Physical and Environmental Influences on Perception
We make first impressions based on a variety of factors, including physical and environmental characteristics. In terms of physical characteristics, style of dress and grooming are important, especially in professional contexts. We have general schema regarding how to dress and groom for various situations ranging from formal, to business casual, to casual, to lounging around the house.
You would likely be able to offer some descriptors of how a person would look and act from the following categories: a goth person, a prep, a jock, a fashionista, a hipster. The schema associated with these various cliques or styles are formed through personal experience and through exposure to media representations of these groups. Different professions also have schema for appearance and dress. Imagine a doctor, mechanic, congressperson, exotic dancer, or mail carrier. Each group has clothing and personal styles that create and fit into general patterns. Of course, the mental picture we have of any of the examples above is not going to be representative of the whole group, meaning that stereotypical thinking often exists within our schema. We will learn more about the negative effects of stereotypical thinking later in the chapter, but it’s important to understand how persuasive various physical perceptual influences can be.
Think about the harm that has been done when people pose as police or doctors to commit crimes or other acts of malice. Seeing someone in a white lab coat automatically leads us to see that person as an authority figure, and we fall into a scripted pattern of deferring to the “doctor” and not asking too many questions. The Milgram experiments offer a startling example of how powerful these influences are. In the experiments, participants followed instructions from a man in a white lab coat (who was actually an actor), who prompted them to deliver electric shocks to a person in another room every time the other person answered a memory question incorrectly. The experiment was actually about how people defer to authority figures instead of acting independently. Although no one was actually being shocked in the other room, many participants continued to “shock,” at very high levels of voltage, the other person even after that person supposedly being shocked complained of chest pains and became unresponsive. Gregorio Billikopf Encina, “Milgram’s Experiment on Obedience to Authority,” The Regents of the University of California, 2003, accessed June 6, 2012, http://www.cnr.berkeley.edu/ucce50/ag-labor/7article/article35.htm.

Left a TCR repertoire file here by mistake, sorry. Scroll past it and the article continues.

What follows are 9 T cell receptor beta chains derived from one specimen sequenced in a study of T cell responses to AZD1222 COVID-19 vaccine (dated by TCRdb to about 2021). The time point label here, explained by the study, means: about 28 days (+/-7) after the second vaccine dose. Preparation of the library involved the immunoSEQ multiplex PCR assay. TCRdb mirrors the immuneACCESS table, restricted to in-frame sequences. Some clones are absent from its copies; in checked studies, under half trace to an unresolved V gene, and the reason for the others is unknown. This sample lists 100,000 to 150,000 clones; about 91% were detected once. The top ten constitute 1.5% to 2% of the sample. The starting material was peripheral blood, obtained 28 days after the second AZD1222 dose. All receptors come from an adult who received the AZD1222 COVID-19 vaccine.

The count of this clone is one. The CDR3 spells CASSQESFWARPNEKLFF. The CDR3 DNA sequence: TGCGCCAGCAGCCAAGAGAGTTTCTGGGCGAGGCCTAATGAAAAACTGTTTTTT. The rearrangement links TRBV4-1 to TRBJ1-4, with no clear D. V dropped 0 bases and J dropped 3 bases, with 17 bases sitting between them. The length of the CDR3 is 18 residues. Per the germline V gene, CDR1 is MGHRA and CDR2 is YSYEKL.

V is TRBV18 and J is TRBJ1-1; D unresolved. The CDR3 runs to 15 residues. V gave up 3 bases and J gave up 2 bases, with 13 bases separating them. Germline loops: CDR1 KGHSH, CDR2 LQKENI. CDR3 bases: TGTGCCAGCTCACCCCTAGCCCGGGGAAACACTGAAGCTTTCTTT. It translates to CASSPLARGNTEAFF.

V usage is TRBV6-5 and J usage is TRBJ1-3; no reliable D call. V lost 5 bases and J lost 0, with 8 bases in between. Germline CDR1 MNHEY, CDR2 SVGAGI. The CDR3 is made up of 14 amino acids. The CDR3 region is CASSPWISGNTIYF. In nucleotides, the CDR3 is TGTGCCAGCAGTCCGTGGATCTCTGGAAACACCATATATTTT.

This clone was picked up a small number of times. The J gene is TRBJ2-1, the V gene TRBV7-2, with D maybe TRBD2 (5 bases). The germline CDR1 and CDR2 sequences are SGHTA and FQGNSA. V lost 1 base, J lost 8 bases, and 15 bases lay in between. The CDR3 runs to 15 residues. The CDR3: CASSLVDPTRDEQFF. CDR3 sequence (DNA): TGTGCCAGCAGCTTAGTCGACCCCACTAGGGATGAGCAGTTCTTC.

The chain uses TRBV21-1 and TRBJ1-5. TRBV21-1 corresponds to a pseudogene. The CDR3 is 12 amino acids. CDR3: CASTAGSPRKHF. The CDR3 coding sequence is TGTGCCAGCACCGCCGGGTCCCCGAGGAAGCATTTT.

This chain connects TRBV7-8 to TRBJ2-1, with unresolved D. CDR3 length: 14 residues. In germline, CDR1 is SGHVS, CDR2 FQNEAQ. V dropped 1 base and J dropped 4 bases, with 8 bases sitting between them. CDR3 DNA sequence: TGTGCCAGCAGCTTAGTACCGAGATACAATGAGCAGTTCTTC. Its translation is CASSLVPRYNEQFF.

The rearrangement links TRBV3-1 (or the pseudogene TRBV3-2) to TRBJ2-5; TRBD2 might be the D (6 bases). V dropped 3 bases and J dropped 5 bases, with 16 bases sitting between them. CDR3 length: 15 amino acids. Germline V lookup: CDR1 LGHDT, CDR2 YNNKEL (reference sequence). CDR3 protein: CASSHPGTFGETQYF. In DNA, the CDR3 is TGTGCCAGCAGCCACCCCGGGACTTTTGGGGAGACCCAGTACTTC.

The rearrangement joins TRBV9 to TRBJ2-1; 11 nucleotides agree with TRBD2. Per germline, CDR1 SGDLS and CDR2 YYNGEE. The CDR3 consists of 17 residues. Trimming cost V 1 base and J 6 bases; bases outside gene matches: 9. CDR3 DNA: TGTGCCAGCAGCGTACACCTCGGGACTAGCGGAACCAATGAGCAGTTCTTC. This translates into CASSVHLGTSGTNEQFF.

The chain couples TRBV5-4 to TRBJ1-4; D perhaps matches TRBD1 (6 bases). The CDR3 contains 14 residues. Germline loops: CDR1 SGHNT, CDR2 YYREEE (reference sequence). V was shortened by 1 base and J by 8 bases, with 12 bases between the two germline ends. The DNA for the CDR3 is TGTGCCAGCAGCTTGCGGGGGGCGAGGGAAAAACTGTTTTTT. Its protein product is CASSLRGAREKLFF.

Just as clothing and personal style help us form impressions of others, so do physical body features. The degree to which we perceive people to be attractive influences our attitudes about and communication with them. Facial attractiveness and body weight tend to be common features used in the perception of physical attractiveness. In general people find symmetrical faces and nonoverweight bodies attractive. People perceived as attractive are generally evaluated more positively and seen as more kind and competent than people evaluated as less attractive. Additionally, people rated as attractive receive more eye contact, more smiles, and closer proximity to others (people stand closer to them). Unlike clothing and personal style, these physical features are more difficult, if not impossible, to change.
Finally, the material objects and people that surround a person influence our perception. In the MTV show Room Raiders, contestants go into the bedrooms of three potential dates and choose the one they want to go on the date with based on the impressions made while examining each potential date’s cleanliness, decorations, clothes, trophies and awards, books, music, and so on. Research supports the reliability of such impressions, as people have been shown to make reasonably accurate judgments about a person’s personality after viewing his or her office or bedroom. Owen Hargie, Skilled Interpersonal Interaction: Research, Theory, and Practice (London: Routledge, 2011), 282. Although the artificial scenario set up in Room Raiders doesn’t exactly match up with typical encounters, the link between environmental cues and perception is important enough for many companies to create policies about what can and can’t be displayed in personal office spaces. It would seem odd for a bank manager to have an Animal House poster hanging in his office, and that would definitely influence customers’ perceptions of the manager’s personality and credibility. The arrangement of furniture also creates impressions. Walking into a meeting and sitting on one end of a long boardroom table is typically less inviting than sitting at a round table or on a sofa.
Although some physical and environmental features are easier to change than others, it is useful to become aware of how these factors, which aren’t necessarily related to personality or verbal and nonverbal communication, shape our perceptions. These early impressions also affect how we interpret and perceive later encounters, which can be further explained through the halo and horn effects.